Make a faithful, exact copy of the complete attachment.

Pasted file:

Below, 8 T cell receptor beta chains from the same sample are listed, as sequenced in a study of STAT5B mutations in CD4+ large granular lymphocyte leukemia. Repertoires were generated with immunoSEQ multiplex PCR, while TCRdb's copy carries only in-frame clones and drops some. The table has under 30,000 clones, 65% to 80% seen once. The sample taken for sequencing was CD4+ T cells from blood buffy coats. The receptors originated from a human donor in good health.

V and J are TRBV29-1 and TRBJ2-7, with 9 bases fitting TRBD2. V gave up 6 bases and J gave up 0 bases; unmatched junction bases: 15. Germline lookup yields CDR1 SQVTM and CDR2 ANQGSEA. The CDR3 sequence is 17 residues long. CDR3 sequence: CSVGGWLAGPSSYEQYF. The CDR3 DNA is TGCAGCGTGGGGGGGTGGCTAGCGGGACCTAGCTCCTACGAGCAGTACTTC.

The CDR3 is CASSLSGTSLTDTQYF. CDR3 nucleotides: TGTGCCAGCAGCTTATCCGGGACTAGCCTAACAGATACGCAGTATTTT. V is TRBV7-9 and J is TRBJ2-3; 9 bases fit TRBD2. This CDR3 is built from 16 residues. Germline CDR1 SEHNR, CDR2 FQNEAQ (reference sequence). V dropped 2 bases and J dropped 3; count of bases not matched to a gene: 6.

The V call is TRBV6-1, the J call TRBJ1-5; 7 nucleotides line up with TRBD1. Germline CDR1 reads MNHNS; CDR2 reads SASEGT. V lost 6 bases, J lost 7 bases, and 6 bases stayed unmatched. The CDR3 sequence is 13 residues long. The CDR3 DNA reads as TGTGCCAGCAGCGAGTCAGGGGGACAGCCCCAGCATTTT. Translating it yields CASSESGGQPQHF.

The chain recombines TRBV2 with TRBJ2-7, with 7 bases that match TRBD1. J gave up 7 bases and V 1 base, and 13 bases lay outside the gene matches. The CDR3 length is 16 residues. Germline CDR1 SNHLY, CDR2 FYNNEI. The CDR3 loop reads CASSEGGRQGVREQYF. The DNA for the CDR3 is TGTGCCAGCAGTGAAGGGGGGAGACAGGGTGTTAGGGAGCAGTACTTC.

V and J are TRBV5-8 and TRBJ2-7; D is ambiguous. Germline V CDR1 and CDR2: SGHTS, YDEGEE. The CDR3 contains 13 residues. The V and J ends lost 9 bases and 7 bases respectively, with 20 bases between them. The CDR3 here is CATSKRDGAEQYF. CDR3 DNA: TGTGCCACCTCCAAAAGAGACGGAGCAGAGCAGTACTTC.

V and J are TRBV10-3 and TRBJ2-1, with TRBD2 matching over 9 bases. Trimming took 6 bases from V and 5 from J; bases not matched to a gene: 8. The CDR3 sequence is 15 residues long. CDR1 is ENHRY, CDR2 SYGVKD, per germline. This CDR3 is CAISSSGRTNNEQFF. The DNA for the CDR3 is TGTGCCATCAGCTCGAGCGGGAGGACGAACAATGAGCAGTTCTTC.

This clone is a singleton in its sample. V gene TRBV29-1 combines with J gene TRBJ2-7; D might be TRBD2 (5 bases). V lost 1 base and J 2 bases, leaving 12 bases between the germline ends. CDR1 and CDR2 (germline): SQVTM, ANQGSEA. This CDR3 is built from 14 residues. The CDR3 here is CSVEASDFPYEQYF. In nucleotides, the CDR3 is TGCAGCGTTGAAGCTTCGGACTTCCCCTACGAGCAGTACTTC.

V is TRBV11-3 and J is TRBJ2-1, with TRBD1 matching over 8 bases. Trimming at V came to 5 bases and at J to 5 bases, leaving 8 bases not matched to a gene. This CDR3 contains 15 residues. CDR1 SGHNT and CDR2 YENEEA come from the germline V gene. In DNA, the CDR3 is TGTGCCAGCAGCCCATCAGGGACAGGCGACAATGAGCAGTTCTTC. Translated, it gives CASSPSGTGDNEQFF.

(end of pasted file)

Below, 8 T cell receptor beta chains from the same sample are listed, as sequenced in a study of STAT5B mutations in CD4+ large granular lymphocyte leukemia. Repertoires were generated with immunoSEQ multiplex PCR, while TCRdb's copy carries only in-frame clones and drops some. The table has under 30,000 clones, 65% to 80% seen once. The sample taken for sequencing was CD4+ T cells from blood buffy coats. The receptors originated from a human donor in good health.

V and J are TRBV29-1 and TRBJ2-7, with 9 bases fitting TRBD2. V gave up 6 bases and J gave up 0 bases; unmatched junction bases: 15. Germline lookup yields CDR1 SQVTM and CDR2 ANQGSEA. The CDR3 sequence is 17 residues long. CDR3 sequence: CSVGGWLAGPSSYEQYF. The CDR3 DNA is TGCAGCGTGGGGGGGTGGCTAGCGGGACCTAGCTCCTACGAGCAGTACTTC.

The CDR3 is CASSLSGTSLTDTQYF. CDR3 nucleotides: TGTGCCAGCAGCTTATCCGGGACTAGCCTAACAGATACGCAGTATTTT. V is TRBV7-9 and J is TRBJ2-3; 9 bases fit TRBD2. This CDR3 is built from 16 residues. Germline CDR1 SEHNR, CDR2 FQNEAQ (reference sequence). V dropped 2 bases and J dropped 3; count of bases not matched to a gene: 6.

The V call is TRBV6-1, the J call TRBJ1-5; 7 nucleotides line up with TRBD1. Germline CDR1 reads MNHNS; CDR2 reads SASEGT. V lost 6 bases, J lost 7 bases, and 6 bases stayed unmatched. The CDR3 sequence is 13 residues long. The CDR3 DNA reads as TGTGCCAGCAGCGAGTCAGGGGGACAGCCCCAGCATTTT. Translating it yields CASSESGGQPQHF.

The chain recombines TRBV2 with TRBJ2-7, with 7 bases that match TRBD1. J gave up 7 bases and V 1 base, and 13 bases lay outside the gene matches. The CDR3 length is 16 residues. Germline CDR1 SNHLY, CDR2 FYNNEI. The CDR3 loop reads CASSEGGRQGVREQYF. The DNA for the CDR3 is TGTGCCAGCAGTGAAGGGGGGAGACAGGGTGTTAGGGAGCAGTACTTC.

V and J are TRBV5-8 and TRBJ2-7; D is ambiguous. Germline V CDR1 and CDR2: SGHTS, YDEGEE. The CDR3 contains 13 residues. The V and J ends lost 9 bases and 7 bases respectively, with 20 bases between them. The CDR3 here is CATSKRDGAEQYF. CDR3 DNA: TGTGCCACCTCCAAAAGAGACGGAGCAGAGCAGTACTTC.

V and J are TRBV10-3 and TRBJ2-1, with TRBD2 matching over 9 bases. Trimming took 6 bases from V and 5 from J; bases not matched to a gene: 8. The CDR3 sequence is 15 residues long. CDR1 is ENHRY, CDR2 SYGVKD, per germline. This CDR3 is CAISSSGRTNNEQFF. The DNA for the CDR3 is TGTGCCATCAGCTCGAGCGGGAGGACGAACAATGAGCAGTTCTTC.

This clone is a singleton in its sample. V gene TRBV29-1 combines with J gene TRBJ2-7; D might be TRBD2 (5 bases). V lost 1 base and J 2 bases, leaving 12 bases between the germline ends. CDR1 and CDR2 (germline): SQVTM, ANQGSEA. This CDR3 is built from 14 residues. The CDR3 here is CSVEASDFPYEQYF. In nucleotides, the CDR3 is TGCAGCGTTGAAGCTTCGGACTTCCCCTACGAGCAGTACTTC.

V is TRBV11-3 and J is TRBJ2-1, with TRBD1 matching over 8 bases. Trimming at V came to 5 bases and at J to 5 bases, leaving 8 bases not matched to a gene. This CDR3 contains 15 residues. CDR1 SGHNT and CDR2 YENEEA come from the germline V gene. In DNA, the CDR3 is TGTGCCAGCAGCCCATCAGGGACAGGCGACAATGAGCAGTTCTTC. Translated, it gives CASSPSGTGDNEQFF.